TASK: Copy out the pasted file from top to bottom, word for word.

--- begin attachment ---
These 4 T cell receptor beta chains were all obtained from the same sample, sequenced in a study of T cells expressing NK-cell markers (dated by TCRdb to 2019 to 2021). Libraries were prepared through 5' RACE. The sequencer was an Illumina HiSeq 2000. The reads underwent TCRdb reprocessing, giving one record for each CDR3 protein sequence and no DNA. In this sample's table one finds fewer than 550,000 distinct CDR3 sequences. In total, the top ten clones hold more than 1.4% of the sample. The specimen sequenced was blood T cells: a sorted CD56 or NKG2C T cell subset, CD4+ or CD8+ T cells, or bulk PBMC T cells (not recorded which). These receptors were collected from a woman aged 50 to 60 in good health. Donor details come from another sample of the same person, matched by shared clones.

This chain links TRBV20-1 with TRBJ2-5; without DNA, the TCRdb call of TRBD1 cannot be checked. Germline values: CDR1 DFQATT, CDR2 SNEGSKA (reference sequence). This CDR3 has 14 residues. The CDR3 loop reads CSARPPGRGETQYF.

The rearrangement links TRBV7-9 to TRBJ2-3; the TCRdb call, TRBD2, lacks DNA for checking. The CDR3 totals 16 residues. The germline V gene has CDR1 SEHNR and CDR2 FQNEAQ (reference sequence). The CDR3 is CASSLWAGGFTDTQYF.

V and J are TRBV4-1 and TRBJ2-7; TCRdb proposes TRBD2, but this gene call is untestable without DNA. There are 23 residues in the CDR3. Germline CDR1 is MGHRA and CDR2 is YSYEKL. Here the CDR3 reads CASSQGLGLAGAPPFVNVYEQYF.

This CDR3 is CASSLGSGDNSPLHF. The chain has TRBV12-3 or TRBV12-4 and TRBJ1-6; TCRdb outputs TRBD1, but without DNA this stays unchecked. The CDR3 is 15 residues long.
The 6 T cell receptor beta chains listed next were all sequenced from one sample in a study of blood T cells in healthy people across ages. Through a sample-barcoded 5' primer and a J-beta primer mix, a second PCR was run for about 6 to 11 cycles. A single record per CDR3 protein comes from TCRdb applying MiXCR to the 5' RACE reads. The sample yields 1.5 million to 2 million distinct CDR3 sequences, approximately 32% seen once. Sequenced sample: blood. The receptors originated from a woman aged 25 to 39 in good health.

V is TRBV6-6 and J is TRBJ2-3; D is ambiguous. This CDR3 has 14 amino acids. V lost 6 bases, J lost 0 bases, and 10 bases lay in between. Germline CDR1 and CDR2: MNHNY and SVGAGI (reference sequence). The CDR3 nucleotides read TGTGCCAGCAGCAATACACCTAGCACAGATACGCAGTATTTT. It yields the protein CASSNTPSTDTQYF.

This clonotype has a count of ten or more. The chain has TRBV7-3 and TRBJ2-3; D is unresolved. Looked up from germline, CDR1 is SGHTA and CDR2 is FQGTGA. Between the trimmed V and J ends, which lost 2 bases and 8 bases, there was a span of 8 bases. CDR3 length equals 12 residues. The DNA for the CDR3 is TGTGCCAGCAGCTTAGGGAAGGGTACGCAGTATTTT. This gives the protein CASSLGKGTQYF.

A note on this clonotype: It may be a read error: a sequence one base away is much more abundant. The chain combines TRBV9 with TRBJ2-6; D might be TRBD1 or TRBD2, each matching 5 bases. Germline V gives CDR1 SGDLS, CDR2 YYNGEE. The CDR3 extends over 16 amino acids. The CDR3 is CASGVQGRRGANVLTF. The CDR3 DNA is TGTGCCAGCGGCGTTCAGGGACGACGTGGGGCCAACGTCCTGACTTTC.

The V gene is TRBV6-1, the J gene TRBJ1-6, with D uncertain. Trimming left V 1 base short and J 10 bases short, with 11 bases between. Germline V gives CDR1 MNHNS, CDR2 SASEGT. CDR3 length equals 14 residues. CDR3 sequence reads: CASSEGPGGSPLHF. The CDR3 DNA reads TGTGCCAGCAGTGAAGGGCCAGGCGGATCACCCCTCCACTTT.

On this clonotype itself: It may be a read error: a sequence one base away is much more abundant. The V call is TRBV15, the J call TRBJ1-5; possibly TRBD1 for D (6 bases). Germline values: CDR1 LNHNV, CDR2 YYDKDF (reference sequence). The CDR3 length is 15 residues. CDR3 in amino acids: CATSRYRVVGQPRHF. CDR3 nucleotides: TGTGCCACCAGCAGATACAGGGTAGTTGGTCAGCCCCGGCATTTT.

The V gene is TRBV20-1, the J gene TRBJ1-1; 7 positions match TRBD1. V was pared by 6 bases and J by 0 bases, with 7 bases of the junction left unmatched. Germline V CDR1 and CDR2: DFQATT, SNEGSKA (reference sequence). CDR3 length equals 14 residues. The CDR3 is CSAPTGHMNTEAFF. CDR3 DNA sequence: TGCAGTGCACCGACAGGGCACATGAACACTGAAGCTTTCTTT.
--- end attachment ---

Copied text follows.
These 4 T cell receptor beta chains were all obtained from the same sample, sequenced in a study of T cells expressing NK-cell markers (dated by TCRdb to 2019 to 2021). Libraries were prepared through 5' RACE. The sequencer was an Illumina HiSeq 2000. The reads underwent TCRdb reprocessing, giving one record for each CDR3 protein sequence and no DNA. In this sample's table one finds fewer than 550,000 distinct CDR3 sequences. In total, the top ten clones hold more than 1.4% of the sample. The specimen sequenced was blood T cells: a sorted CD56 or NKG2C T cell subset, CD4+ or CD8+ T cells, or bulk PBMC T cells (not recorded which). These receptors were collected from a woman aged 50 to 60 in good health. Donor details come from another sample of the same person, matched by shared clones.

This chain links TRBV20-1 with TRBJ2-5; without DNA, the TCRdb call of TRBD1 cannot be checked. Germline values: CDR1 DFQATT, CDR2 SNEGSKA (reference sequence). This CDR3 has 14 residues. The CDR3 loop reads CSARPPGRGETQYF.

The rearrangement links TRBV7-9 to TRBJ2-3; the TCRdb call, TRBD2, lacks DNA for checking. The CDR3 totals 16 residues. The germline V gene has CDR1 SEHNR and CDR2 FQNEAQ (reference sequence). The CDR3 is CASSLWAGGFTDTQYF.

V and J are TRBV4-1 and TRBJ2-7; TCRdb proposes TRBD2, but this gene call is untestable without DNA. There are 23 residues in the CDR3. Germline CDR1 is MGHRA and CDR2 is YSYEKL. Here the CDR3 reads CASSQGLGLAGAPPFVNVYEQYF.

This CDR3 is CASSLGSGDNSPLHF. The chain has TRBV12-3 or TRBV12-4 and TRBJ1-6; TCRdb outputs TRBD1, but without DNA this stays unchecked. The CDR3 is 15 residues long.
The 6 T cell receptor beta chains listed next were all sequenced from one sample in a study of blood T cells in healthy people across ages. Through a sample-barcoded 5' primer and a J-beta primer mix, a second PCR was run for about 6 to 11 cycles. A single record per CDR3 protein comes from TCRdb applying MiXCR to the 5' RACE reads. The sample yields 1.5 million to 2 million distinct CDR3 sequences, approximately 32% seen once. Sequenced sample: blood. The receptors originated from a woman aged 25 to 39 in good health.

V is TRBV6-6 and J is TRBJ2-3; D is ambiguous. This CDR3 has 14 amino acids. V lost 6 bases, J lost 0 bases, and 10 bases lay in between. Germline CDR1 and CDR2: MNHNY and SVGAGI (reference sequence). The CDR3 nucleotides read TGTGCCAGCAGCAATACACCTAGCACAGATACGCAGTATTTT. It yields the protein CASSNTPSTDTQYF.

This clonotype has a count of ten or more. The chain has TRBV7-3 and TRBJ2-3; D is unresolved. Looked up from germline, CDR1 is SGHTA and CDR2 is FQGTGA. Between the trimmed V and J ends, which lost 2 bases and 8 bases, there was a span of 8 bases. CDR3 length equals 12 residues. The DNA for the CDR3 is TGTGCCAGCAGCTTAGGGAAGGGTACGCAGTATTTT. This gives the protein CASSLGKGTQYF.

A note on this clonotype: It may be a read error: a sequence one base away is much more abundant. The chain combines TRBV9 with TRBJ2-6; D might be TRBD1 or TRBD2, each matching 5 bases. Germline V gives CDR1 SGDLS, CDR2 YYNGEE. The CDR3 extends over 16 amino acids. The CDR3 is CASGVQGRRGANVLTF. The CDR3 DNA is TGTGCCAGCGGCGTTCAGGGACGACGTGGGGCCAACGTCCTGACTTTC.

The V gene is TRBV6-1, the J gene TRBJ1-6, with D uncertain. Trimming left V 1 base short and J 10 bases short, with 11 bases between. Germline V gives CDR1 MNHNS, CDR2 SASEGT. CDR3 length equals 14 residues. CDR3 sequence reads: CASSEGPGGSPLHF. The CDR3 DNA reads TGTGCCAGCAGTGAAGGGCCAGGCGGATCACCCCTCCACTTT.

On this clonotype itself: It may be a read error: a sequence one base away is much more abundant. The V call is TRBV15, the J call TRBJ1-5; possibly TRBD1 for D (6 bases). Germline values: CDR1 LNHNV, CDR2 YYDKDF (reference sequence). The CDR3 length is 15 residues. CDR3 in amino acids: CATSRYRVVGQPRHF. CDR3 nucleotides: TGTGCCACCAGCAGATACAGGGTAGTTGGTCAGCCCCGGCATTTT.

The V gene is TRBV20-1, the J gene TRBJ1-1; 7 positions match TRBD1. V was pared by 6 bases and J by 0 bases, with 7 bases of the junction left unmatched. Germline V CDR1 and CDR2: DFQATT, SNEGSKA (reference sequence). CDR3 length equals 14 residues. The CDR3 is CSAPTGHMNTEAFF. CDR3 DNA sequence: TGCAGTGCACCGACAGGGCACATGAACACTGAAGCTTTCTTT.